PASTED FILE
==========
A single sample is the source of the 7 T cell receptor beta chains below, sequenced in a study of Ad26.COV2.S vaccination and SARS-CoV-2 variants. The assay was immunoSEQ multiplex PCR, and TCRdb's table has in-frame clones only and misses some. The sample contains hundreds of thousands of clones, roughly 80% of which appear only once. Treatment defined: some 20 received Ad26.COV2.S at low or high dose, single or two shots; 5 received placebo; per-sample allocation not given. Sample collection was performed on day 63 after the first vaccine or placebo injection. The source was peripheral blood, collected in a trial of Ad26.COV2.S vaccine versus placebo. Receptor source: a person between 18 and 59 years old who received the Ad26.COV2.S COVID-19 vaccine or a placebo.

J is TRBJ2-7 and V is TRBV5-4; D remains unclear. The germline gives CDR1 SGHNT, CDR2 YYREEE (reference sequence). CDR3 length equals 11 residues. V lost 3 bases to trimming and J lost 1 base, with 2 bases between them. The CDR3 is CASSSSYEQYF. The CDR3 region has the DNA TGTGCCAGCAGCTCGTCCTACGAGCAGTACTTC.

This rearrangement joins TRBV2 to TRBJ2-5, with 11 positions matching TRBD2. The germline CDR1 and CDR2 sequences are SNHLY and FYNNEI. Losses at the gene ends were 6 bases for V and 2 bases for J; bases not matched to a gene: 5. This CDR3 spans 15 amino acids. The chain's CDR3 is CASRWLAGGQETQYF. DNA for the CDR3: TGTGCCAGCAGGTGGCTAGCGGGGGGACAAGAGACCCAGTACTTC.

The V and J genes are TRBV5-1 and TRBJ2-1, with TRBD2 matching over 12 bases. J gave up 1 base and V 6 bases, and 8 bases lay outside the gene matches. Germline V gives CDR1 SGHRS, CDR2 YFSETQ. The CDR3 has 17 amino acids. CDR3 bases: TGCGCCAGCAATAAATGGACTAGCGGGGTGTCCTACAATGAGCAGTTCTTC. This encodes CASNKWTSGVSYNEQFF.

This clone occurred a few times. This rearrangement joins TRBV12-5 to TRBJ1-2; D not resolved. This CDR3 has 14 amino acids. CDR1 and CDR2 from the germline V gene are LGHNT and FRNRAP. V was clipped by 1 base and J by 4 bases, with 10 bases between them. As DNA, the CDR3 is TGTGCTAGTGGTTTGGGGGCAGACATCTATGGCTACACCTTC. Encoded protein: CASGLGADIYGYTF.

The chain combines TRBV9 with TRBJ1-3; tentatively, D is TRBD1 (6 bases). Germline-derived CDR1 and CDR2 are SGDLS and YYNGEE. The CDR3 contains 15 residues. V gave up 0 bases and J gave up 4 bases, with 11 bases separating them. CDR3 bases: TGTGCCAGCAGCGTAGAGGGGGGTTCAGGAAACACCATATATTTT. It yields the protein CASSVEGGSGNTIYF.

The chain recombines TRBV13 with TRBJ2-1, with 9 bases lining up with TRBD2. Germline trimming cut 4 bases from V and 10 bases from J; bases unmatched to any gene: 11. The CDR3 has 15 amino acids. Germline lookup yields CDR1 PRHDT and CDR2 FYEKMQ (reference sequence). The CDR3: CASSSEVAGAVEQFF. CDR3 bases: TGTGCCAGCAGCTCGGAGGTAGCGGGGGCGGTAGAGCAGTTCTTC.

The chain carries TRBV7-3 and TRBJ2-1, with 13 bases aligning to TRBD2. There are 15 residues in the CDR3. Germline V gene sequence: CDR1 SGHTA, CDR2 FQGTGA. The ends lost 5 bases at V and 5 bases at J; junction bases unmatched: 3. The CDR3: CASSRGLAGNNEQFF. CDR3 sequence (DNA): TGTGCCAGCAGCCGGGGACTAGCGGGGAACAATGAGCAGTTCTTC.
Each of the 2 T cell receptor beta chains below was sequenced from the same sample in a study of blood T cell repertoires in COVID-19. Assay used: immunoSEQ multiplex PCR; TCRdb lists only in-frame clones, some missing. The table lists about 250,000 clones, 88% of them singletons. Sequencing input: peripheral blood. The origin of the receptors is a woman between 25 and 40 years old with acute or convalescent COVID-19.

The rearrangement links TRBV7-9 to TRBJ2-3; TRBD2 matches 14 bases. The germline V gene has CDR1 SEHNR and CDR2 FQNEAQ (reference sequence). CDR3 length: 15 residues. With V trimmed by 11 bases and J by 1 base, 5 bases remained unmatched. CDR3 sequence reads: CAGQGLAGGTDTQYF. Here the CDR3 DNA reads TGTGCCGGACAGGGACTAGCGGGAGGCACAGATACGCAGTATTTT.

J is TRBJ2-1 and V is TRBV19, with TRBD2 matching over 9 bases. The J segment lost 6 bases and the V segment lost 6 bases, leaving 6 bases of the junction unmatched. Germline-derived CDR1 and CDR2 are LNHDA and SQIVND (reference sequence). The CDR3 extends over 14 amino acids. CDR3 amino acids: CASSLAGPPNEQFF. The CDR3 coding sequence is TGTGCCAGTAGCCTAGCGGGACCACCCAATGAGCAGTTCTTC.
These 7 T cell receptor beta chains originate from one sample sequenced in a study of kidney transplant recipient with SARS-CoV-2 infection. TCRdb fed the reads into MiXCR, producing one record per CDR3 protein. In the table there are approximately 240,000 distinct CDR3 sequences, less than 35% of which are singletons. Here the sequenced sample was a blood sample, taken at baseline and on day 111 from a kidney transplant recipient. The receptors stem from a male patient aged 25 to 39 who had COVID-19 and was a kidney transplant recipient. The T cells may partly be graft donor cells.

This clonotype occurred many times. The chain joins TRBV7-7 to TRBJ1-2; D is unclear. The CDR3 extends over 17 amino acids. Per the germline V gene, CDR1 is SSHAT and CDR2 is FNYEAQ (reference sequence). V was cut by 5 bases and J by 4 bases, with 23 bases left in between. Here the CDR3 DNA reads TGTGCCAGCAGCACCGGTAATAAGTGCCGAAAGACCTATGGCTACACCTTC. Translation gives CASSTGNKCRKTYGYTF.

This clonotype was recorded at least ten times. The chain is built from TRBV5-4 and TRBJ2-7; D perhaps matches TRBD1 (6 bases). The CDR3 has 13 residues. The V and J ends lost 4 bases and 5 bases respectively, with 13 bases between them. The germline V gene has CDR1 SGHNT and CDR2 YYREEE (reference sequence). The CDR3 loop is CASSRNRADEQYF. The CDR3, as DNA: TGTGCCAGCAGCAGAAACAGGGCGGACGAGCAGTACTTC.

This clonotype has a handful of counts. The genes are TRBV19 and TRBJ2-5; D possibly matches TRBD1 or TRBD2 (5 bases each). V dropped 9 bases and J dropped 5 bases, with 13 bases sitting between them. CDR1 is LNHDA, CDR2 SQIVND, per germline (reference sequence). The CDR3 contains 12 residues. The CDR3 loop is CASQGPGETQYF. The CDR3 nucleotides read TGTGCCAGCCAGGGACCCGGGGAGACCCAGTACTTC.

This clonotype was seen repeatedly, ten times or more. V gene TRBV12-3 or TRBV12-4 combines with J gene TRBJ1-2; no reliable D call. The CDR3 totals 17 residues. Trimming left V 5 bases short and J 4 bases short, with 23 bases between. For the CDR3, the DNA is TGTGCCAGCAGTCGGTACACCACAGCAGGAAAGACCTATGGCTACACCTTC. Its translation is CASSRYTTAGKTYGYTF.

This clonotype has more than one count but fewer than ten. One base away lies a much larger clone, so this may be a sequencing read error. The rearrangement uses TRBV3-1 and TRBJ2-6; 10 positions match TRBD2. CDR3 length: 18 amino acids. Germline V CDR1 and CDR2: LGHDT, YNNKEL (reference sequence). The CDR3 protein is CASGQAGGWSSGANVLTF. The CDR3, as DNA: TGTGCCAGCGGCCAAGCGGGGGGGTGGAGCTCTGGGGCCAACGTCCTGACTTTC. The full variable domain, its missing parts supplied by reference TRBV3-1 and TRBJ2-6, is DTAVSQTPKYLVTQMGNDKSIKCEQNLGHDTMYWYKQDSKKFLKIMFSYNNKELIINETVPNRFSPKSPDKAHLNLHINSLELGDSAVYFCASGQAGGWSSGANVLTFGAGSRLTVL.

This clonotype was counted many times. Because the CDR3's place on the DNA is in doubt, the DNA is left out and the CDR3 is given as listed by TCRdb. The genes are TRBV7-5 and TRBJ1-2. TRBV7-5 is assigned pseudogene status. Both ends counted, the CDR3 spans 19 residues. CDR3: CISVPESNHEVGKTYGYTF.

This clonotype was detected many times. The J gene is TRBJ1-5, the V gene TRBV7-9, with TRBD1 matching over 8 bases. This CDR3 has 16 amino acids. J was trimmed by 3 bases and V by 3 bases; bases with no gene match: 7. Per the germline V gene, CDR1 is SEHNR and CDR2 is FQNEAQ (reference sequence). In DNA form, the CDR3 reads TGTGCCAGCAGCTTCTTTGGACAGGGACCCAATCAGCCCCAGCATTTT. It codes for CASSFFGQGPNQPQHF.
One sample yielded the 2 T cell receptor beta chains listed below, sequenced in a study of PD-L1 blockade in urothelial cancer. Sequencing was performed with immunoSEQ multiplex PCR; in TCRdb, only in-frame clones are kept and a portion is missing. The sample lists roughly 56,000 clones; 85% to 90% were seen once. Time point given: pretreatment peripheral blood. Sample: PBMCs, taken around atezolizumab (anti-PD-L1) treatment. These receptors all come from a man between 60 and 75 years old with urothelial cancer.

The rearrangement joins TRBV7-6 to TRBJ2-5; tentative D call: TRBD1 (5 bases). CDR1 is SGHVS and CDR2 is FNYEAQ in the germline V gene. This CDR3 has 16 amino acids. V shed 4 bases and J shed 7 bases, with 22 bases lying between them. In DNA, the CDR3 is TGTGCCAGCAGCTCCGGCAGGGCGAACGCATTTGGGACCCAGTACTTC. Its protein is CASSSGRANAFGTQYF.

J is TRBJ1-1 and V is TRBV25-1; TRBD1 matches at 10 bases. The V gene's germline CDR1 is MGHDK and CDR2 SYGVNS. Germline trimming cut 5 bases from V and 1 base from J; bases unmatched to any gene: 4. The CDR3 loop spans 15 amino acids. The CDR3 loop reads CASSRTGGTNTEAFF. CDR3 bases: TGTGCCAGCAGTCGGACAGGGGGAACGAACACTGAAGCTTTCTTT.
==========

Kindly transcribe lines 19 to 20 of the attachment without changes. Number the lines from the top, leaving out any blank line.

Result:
This clonotype was detected many times. The J gene is TRBJ1-5, the V gene TRBV7-9, with TRBD1 matching over 8 bases. This CDR3 has 16 amino acids. J was trimmed by 3 bases and V by 3 bases; bases with no gene match: 7. Per the germline V gene, CDR1 is SEHNR and CDR2 is FQNEAQ (reference sequence). In DNA form, the CDR3 reads TGTGCCAGCAGCTTCTTTGGACAGGGACCCAATCAGCCCCAGCATTTT. It codes for CASSFFGQGPNQPQHF.
One sample yielded the 2 T cell receptor beta chains listed below, sequenced in a study of PD-L1 blockade in urothelial cancer. Sequencing was performed with immunoSEQ multiplex PCR; in TCRdb, only in-frame clones are kept and a portion is missing. The sample lists roughly 56,000 clones; 85% to 90% were seen once. Time point given: pretreatment peripheral blood. Sample: PBMCs, taken around atezolizumab (anti-PD-L1) treatment. These receptors all come from a man between 60 and 75 years old with urothelial cancer.